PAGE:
Ingredients for 4 cocktails:
- 8 ounces of Cancion Anejo 18 Month (or Tanteo Blanco – they don’t produce an Anejo yet)
- 4 ounces of lime juice
- Handful of mint, maybe 1 sprig worth (…like you’re making a mojito),
- 12 to 15 well ripened strawberries
- 2 ounces simple syrup (make this yourself, it’s super easy – sugar and water – and that way you can guarantee organic cane sure
- 16 ounces of club soda
- 2 teaspoons of cane sugar
- Halve the berries into a bowl and sprinkle them with the cane sugar – let these sit for a few minutes until they start to sweat
- Combine into a tumble and muddle the strawberries, mint and simple syrup
- Add ice and tequila, shake
- Serve equally into 4 rocks glasses
- Top with club soda
- Add a strawberry, some mint or even a lime wheel for a garnish
For when yer too sloshed on daiquiris and anita monejos or whatever you callem to make anything com…plicated, I’ve got you with the Lord Simpleton’s also more simplerly known as the G.T.O. You guessed it you clever devil you, it’s a gin, it’s tonic, an andorange. Hey. Hey… Yer cute. I like you.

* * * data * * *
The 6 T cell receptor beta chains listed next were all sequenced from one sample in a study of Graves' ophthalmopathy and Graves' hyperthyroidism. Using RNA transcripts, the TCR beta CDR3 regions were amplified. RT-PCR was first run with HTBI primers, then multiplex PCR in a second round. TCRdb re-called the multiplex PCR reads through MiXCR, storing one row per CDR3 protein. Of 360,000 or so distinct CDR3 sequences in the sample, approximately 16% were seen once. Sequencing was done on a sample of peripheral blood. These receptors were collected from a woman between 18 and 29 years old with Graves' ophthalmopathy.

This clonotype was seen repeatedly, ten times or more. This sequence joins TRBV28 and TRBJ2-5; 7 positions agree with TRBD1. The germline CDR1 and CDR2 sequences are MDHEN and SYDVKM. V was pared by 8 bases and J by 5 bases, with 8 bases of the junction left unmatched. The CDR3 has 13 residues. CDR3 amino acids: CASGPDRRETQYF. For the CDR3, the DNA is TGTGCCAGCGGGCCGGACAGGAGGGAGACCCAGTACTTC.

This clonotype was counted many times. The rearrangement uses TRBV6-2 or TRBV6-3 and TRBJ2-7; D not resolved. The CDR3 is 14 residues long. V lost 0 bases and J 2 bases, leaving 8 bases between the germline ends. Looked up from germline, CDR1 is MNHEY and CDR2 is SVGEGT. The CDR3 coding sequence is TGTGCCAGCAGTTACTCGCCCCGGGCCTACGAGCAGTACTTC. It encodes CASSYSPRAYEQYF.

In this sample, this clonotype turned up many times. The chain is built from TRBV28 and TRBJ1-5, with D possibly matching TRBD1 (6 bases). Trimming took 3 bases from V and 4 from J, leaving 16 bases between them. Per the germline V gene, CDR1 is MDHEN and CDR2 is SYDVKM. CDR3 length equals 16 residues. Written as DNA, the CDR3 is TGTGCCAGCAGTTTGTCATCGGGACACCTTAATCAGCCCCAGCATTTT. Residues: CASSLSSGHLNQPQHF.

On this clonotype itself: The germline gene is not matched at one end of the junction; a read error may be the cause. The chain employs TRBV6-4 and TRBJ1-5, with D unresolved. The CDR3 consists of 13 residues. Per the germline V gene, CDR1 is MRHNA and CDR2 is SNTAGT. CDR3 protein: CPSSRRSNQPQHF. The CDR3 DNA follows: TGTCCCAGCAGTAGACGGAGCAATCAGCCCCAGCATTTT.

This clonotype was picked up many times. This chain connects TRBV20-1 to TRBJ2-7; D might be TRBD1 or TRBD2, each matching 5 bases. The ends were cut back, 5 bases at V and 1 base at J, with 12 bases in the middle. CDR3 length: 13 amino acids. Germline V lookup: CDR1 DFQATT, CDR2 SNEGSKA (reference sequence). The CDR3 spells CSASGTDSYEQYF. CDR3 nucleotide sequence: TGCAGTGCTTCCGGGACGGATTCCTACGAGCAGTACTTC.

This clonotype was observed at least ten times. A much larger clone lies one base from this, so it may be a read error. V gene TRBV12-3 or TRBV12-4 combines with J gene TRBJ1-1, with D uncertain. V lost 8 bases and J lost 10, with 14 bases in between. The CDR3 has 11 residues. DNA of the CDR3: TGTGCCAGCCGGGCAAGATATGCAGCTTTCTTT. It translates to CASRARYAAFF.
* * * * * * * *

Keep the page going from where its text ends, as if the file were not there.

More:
The nerds over at Solar Spirits (https://www.solarspirits.com/london-dry-gin.html) have the perfect London Dry Gin for your G.T.O. Their production is locally sourced and locally owned by a couple Pacific Northwesterners who have created a super energy efficient distillery that is solar and wind powered. They also source ingredients directly from growers so they can work with farmers who employ sustainable practices. DING DING DING.
The ingredients and the steps for this one couldn’t be more simple, and more refreshing.
Ingredients for 4 drinks:
- 1 ½ cups of Solar Spirits London Dry (that’s 3 ounces per drink so a little boozier than the other drinks so far)
- 16 ounces of tonic water (we recommend Crafted Cocktails organic tonic water – https://craftedcocktails.com/product/organic-tonic-water-12-pack/)
- 2 ounces of orange juice
- 4 wedges of fresh orange
- Lightly muddle the oranges in 4 lowballs and then fill each with ice
- Combine and shake gin and OJ in a tumbler then pour over ice
- Add tonic
Straight Sun Powered Bourbon
Oh boy somebody get a holdame, I’m goin in for the bourbon and I’m gonna say things I really shouldn’t say in front of your guests. But don’t worry, it’s award-winning. It’s solar powered. It’s from Catoctin Creek Distillery (https://catoctincreekdistilling.com/about/solar). Their distillery is nearly 100% powered by an on-site solar electric system, and located in the Loudon Valley of northern Virginia, Catoctin Creek comes from the birthplace of American whiskey.
Suds? Wallop? The Nectar??
I’m not cut off, yer cut off. BEER ME.